In order to answer these questions, some conceptual grounding is helpful. Firstly, it is generally accepted that a well-functioning political system needs to be underpinned by the diffuse support of the population over which it exerts authority (Easton, 1965; Moravcsik, 2002). Diffuse support is distinguished from specific support for any given policy, and understood as “allegiance, attachment or loyalty to governing institutions” (Gabel, 1998: 17). That diffuse support is to a considerable extent, but not exclusively, driven by the sense among the population that they together form a community (Hooghe and Marks, 2004), and are “engaged in a shared enterprise” (Mitchell, 2013: 2). For political systems of continental scale and which demand large transfers of wealth from one part of the territory to another, there is an additional complication: the functioning of the system depends on a substantial degree of internal solidarity. That internal solidarity is in turn strongly dependent on the degree to which the population feels they together form a community engaged in a shared enterprise (Fligstein, 2008).
Secondly, when we talk about imagined communities, the opposing analytical constructs of “Diversity within Unity” and “Unity in Diversity” are useful. Both constructs reflect a view on cultural and political community, where the former places greater stress on unity and the latter more on diversity. “Diversity within Unity” signifies that there is a collective baseline of respect for and adherence to basic values and institutions that are considered part of the shared framework of society. At the same time, every group in society is free to main its distinct subculture – those values, traditions, habits, and institutions that do not conflict with the shared core. In short, the unifying set core values must always trump the particular cultures of the sub-groupings in order for the community to be thick and robust, but beyond that, diversity is generously accepted. (Ignatieff, 1993; Geddes, 1996).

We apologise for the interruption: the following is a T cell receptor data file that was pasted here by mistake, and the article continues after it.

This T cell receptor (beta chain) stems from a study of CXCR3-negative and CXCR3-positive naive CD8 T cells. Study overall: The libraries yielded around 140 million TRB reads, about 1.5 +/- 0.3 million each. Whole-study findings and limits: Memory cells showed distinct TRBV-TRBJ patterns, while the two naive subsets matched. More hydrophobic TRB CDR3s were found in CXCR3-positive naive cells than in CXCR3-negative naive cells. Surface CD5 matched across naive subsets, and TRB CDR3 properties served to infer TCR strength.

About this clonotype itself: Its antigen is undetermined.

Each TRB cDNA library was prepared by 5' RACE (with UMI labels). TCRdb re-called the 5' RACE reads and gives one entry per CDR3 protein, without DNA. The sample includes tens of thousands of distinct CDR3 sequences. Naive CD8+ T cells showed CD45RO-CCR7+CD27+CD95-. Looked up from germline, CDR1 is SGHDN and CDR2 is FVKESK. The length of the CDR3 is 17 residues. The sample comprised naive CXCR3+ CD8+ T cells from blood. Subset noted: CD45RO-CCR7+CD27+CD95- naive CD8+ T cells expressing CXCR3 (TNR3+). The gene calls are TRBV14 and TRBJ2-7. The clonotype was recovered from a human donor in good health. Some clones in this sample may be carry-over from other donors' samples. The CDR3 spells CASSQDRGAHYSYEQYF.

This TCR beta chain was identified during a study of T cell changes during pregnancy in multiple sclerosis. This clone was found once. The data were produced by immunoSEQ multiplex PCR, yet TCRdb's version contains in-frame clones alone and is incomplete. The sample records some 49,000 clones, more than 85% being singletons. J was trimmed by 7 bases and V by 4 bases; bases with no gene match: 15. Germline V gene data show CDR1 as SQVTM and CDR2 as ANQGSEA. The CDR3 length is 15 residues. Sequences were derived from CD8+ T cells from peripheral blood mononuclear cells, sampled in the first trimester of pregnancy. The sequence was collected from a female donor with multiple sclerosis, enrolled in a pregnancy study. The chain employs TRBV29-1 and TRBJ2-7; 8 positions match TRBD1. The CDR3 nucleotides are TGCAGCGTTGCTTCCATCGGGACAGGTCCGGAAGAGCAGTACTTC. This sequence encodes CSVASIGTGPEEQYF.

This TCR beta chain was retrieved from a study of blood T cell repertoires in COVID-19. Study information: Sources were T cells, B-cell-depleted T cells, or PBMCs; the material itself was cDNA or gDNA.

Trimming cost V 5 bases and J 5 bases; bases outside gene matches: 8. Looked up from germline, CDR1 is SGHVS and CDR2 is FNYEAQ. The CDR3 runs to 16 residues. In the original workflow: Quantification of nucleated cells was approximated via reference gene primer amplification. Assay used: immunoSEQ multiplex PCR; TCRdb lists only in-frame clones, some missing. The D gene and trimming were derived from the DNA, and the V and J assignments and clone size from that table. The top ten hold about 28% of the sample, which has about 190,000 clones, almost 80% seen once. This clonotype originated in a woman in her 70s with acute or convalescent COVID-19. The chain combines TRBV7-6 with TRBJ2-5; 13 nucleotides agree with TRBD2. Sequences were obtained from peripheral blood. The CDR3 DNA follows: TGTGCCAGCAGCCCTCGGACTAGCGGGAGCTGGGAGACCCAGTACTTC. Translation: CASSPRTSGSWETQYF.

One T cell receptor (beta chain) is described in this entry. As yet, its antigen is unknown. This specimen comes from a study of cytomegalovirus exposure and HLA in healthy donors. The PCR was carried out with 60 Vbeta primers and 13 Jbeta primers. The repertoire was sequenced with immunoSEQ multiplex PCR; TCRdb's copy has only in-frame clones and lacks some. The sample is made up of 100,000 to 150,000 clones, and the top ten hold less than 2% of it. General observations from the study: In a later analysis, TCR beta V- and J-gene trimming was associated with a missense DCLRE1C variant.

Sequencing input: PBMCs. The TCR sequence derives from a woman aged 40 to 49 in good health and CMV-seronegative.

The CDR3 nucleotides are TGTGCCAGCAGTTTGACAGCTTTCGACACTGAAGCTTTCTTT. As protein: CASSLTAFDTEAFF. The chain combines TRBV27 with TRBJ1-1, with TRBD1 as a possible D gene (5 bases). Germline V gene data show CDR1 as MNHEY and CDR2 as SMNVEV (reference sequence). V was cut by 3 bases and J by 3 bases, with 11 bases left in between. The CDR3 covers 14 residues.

By contrast, the model of “Unity in Diversity” signifies a type of integration in which diversity is taken as the collective’s starting point and which assumes that in creating a shared identity, diversity is not the problem but rather the solution. A shared commitment to preserving the subgroupings’ cultural heritages is considered to be enough to constitute a new community. In this cosmopolitan view, “Europe must be understood as plural – as societies, it must be understood in additive, or, at best, comparative terms” (Beck, 2005: 109). European unity should not be sought in an idea of a European nation. Rather, this view contends that the persistence of the member states’ nations is the condition of a cosmopolitan Europe; and that “the more secure and confirmed Europeans feel in their national dignity, the less they will shut themselves off in their nation-states” (Beck, 2005: 116).